Netanyahu’s Fragile Coalition Could Leave Him Powerless

05.24.15

Netanyahu’s Fragile Coalition Could Leave Him Powerless

05.24.15
ReutersReuters

By Peter Reisenauer for Global Risk Insights

The Israeli Knesset approved Benjamin Netanyahu’s new coalition last Thursday by the slimmest of margins after a week of haggling that left doubt as to the future efficacy of the government.

The government is now composed of right wing and religious political parties that, combined, make up the bare-minimum majority for control of the Knesset. The makeup of the coalition will sap Netanyahu of his power due to a lack of stability in the Knesset and a need to pander to more extreme ideologies.

Due to the nature of Israeli election law, larger parties, such as Netanyahu’s Likud, must form coalitions with smaller parties to ensure a viable ruling government. For instance, Likud won the most seats in the recent election, but still only controlled one quarter of the 120 in the Knesset. Thus, Netanyahu took to backroom dealing to create a coalition viable enough to form a functioning government, and turned to the Jewish Home party along with other smaller more radical parties.

The coalition is now made up of a group dominated by pro-settler ideologues who want to limit the power of Israel’s Supreme Court and ultra-orthodox parties that want more benefits for their religious seminaries. To make matters more difficult, the former foreign minister and Netanyahu’s natural ally, Avigdor Lieberman, resigned unexpectedly days before the coalition was formed, which cost Netanyahu six more Knesset seats from Lieberman’s Yisrael Beytenu party.

Having the bare minimum majority means that Netanyahu will be constantly required to tow the line between pushing policy and ensuring that his coalition remains happy. For instance, any agreement on the rights of the Palestinians might be enough to push Jewish Home away, and even the loss of one of the smaller ultra-orthodox parties would be enough to topple the patchwork coalition.

To ensure that he would have a functioning coalition, Netanyahu made some ministerial choices that he will likely live to regret.

Perhaps his biggest mistake lies in the appointment of Ayelet Shaked as Justice Minister and a member of the security cabinet. While the Jewish Home party is, in general known, for its more extreme viewpoints, perhaps no one is as extreme as Shaked, who has in the past called for a Palestinian genocide, saying that the entirety of the Palestinian people is the enemy, and everyone from men to women to children should be destroyed.

Opposition leaders are moving to take down Netanyahu’s government before it even starts. Isaac Herzog, the man that Netanyahu defeated to become Prime Minister, has vowed to go to war with Netanyahu’s government because of the weak coalition and Netanyahu’s attempt to pass a law allowing more than 18 ministers to satisfy all of his political promises.

It was originally hoped that Netanyahu might be able to convince Herzog to join his coalition, but the recent comments further delegitimize these claims and suggest that Netanyahu will have to look elsewhere to bolster his coalition. Moreover, the United States has lost all interest in brokering a peace deal, as Obama does not view Netanyahu as a real partner for peace.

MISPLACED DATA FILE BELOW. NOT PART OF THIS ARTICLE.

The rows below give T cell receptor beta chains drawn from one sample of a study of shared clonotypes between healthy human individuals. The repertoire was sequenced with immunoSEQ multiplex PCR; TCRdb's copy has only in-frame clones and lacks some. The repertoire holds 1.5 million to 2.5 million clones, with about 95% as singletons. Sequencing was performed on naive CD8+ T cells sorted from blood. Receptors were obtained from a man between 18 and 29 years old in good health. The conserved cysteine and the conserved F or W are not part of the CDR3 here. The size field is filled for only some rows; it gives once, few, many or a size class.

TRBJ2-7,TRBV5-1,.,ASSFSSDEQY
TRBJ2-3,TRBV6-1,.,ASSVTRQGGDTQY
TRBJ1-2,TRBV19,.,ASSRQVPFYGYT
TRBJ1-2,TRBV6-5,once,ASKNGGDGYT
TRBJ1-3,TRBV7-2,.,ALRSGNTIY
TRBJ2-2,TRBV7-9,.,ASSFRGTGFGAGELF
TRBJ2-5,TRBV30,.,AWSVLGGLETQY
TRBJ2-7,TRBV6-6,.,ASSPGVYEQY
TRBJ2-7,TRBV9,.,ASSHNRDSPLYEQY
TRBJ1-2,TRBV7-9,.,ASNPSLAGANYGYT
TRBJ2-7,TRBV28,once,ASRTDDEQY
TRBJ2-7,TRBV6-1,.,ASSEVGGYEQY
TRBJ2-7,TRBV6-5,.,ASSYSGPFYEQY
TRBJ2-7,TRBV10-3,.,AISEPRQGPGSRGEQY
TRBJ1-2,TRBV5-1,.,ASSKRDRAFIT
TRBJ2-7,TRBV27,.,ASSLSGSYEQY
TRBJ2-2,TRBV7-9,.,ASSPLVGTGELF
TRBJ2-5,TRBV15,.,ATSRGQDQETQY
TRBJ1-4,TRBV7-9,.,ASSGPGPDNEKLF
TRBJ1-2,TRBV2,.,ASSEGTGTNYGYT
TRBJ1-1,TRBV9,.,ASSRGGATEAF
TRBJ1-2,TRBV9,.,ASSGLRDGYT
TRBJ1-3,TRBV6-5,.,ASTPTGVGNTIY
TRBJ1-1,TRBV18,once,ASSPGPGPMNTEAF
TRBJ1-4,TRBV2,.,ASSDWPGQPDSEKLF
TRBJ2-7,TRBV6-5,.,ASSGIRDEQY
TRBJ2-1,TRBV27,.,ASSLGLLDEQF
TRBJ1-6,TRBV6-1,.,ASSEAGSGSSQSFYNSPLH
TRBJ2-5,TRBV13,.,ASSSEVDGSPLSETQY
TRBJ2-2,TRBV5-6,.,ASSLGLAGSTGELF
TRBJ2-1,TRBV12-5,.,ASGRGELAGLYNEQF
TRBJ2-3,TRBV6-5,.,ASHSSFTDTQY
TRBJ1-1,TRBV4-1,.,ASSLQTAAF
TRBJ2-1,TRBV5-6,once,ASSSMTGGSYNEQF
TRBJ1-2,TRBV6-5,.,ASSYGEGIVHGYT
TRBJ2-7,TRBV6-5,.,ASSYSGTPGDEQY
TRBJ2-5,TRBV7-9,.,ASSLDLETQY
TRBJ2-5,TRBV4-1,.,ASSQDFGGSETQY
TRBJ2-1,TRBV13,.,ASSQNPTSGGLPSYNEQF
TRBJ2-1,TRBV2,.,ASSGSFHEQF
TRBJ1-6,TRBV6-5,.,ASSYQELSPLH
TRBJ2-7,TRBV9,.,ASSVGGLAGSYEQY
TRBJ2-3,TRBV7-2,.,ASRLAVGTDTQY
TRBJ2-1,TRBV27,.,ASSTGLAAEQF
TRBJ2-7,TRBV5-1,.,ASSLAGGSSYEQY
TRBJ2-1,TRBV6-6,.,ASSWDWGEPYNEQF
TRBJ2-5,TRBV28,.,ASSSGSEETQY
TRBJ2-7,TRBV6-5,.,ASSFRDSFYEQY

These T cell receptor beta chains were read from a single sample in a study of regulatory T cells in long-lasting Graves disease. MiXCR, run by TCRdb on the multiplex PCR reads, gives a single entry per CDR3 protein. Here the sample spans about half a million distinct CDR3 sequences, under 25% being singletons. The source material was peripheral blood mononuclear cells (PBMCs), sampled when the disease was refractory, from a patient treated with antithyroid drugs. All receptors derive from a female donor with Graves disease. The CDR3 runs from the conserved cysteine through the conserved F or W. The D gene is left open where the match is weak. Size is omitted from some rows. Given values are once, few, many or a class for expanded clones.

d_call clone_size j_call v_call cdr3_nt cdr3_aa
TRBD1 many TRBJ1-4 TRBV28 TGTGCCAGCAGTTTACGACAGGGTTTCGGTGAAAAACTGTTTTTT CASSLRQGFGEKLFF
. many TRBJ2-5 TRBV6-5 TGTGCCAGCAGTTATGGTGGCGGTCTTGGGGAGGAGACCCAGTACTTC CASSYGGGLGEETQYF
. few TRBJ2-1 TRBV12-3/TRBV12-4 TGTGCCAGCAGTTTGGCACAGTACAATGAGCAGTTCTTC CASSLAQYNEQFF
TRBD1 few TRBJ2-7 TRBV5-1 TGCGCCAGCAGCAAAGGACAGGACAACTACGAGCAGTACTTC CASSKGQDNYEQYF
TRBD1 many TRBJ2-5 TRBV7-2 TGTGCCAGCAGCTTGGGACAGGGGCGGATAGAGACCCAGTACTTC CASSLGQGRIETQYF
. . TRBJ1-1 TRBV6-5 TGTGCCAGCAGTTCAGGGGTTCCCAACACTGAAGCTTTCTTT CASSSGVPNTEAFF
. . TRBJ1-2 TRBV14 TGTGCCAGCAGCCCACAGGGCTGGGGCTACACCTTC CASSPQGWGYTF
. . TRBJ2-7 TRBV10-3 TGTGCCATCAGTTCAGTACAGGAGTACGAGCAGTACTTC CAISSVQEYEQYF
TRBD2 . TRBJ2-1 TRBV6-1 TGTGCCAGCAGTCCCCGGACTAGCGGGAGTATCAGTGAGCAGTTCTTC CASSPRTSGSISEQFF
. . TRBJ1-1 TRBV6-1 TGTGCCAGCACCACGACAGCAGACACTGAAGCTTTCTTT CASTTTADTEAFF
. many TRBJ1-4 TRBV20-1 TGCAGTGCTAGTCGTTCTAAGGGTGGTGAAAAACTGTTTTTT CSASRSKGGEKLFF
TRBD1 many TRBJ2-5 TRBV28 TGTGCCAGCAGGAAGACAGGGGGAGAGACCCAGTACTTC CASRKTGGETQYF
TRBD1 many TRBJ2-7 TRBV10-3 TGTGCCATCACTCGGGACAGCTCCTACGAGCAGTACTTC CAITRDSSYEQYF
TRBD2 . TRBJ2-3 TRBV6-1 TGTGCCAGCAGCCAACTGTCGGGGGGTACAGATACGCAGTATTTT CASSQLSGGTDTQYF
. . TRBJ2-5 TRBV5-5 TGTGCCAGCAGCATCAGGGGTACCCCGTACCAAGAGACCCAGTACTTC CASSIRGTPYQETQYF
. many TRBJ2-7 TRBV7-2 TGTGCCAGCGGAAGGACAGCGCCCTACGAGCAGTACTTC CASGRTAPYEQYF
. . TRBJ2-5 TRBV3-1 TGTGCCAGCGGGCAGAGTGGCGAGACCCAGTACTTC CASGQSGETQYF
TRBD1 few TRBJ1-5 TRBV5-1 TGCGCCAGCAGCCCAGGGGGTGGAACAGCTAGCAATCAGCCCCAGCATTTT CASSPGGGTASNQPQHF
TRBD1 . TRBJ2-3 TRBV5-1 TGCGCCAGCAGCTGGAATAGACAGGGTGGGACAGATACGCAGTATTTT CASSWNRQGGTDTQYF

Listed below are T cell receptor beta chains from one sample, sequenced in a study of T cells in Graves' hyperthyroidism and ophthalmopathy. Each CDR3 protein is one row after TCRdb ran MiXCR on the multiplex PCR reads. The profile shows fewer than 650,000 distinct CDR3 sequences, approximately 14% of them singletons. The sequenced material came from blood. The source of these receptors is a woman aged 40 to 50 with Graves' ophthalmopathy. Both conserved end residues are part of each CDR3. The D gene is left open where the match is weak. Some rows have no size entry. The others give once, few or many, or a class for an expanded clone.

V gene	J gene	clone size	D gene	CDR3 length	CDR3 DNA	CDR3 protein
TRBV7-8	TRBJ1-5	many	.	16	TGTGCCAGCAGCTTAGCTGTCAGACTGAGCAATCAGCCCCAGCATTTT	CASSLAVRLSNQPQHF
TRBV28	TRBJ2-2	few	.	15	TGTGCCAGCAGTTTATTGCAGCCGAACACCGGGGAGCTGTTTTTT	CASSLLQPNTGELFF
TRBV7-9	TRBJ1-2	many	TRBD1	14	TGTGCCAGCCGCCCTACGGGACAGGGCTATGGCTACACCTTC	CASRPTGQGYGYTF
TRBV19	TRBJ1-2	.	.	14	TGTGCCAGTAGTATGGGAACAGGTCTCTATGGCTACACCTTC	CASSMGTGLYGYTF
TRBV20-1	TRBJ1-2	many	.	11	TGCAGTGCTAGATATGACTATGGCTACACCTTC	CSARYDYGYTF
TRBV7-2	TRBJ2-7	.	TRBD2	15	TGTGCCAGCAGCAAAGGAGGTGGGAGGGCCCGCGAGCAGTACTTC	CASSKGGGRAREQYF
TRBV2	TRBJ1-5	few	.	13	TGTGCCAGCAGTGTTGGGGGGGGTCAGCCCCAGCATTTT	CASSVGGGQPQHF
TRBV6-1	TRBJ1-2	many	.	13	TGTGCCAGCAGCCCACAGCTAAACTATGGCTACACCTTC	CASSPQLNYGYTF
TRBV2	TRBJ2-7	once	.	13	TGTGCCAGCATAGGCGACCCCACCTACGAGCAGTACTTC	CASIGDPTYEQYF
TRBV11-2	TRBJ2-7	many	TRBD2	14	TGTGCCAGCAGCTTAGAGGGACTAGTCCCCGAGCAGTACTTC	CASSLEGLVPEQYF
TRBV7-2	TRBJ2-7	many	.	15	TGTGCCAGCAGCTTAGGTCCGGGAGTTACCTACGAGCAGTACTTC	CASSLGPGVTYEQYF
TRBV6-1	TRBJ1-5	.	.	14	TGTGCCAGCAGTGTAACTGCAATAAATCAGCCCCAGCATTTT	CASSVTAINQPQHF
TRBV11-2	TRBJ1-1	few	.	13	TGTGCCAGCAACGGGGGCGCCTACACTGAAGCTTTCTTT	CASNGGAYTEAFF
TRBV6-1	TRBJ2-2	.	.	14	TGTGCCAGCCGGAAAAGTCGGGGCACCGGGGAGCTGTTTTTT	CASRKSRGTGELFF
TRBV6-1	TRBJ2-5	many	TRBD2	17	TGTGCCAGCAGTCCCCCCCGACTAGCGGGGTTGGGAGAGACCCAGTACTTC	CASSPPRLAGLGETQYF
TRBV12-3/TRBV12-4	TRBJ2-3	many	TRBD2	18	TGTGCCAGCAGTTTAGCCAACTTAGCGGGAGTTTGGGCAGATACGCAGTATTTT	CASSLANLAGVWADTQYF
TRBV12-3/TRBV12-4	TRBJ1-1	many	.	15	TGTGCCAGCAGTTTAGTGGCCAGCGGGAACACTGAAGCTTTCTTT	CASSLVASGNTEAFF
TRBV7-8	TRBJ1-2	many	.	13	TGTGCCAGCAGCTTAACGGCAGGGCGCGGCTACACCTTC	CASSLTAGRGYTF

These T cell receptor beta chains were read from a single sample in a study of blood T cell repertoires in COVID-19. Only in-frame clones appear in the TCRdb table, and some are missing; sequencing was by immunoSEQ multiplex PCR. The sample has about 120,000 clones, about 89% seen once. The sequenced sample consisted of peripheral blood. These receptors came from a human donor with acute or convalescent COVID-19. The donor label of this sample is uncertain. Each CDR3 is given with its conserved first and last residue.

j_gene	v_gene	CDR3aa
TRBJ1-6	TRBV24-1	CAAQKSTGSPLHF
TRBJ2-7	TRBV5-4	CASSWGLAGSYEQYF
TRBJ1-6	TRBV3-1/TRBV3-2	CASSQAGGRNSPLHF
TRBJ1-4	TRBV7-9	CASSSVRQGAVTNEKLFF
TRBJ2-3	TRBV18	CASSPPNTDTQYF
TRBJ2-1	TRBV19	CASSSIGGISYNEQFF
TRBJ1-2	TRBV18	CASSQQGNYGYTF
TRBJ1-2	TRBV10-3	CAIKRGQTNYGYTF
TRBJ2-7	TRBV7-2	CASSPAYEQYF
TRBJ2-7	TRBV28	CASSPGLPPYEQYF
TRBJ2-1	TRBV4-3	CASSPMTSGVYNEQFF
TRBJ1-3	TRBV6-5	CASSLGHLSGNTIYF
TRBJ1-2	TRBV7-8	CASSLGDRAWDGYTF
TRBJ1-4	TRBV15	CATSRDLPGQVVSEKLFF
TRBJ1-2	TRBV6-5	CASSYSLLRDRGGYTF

The Palestinians are making a renewed push for recognition on the global stage at the United Nations and the International Criminal Court with their most recent support coming from Pope Francis. All of this necessitates a strong Israeli leader with a broad base of support to fight back, which is a power that Netanyahu currently lacks.

The coalition may take a toll on the Israeli economy, as well. The European Union has threatened to impose economic sanctions on the country if peace talks with the Palestinians do not resume soon. Any threat of economic sanctions could hurt an Israeli economy that grew at a disappointing 2.5% in the first quarter of 2015. This comes in the wake of a recent growth in the high tech industry in Israel, and the advent of trade relationships with countries previously unwilling to work with Israel, such as China.

If European Union sanctions are imposed and Israel’s relationship with the United States remains icy, there is serious concern over how well a tech sector that boomed in 2014 will continue to progress. Because of these international demands, Netanyahu will likely be forced to weigh serious discussions with his coalition about a Palestinian state and ensuring a stable economy.

Netanyahu made it clear during the run up to the election that there would be no Palestinian state while he was Prime Minister, though he backed away from this absolute rejection of the two-state solution when asked about it again after his reelection. Unfortunately, Netanyahu’s new coalition may not give him the chance to demonstrate his commitment to the peace process.

With a shaky grasp on control of the Knesset and a need to pander to the more extreme elements in Israel, Netanyahu may not have much power at all.

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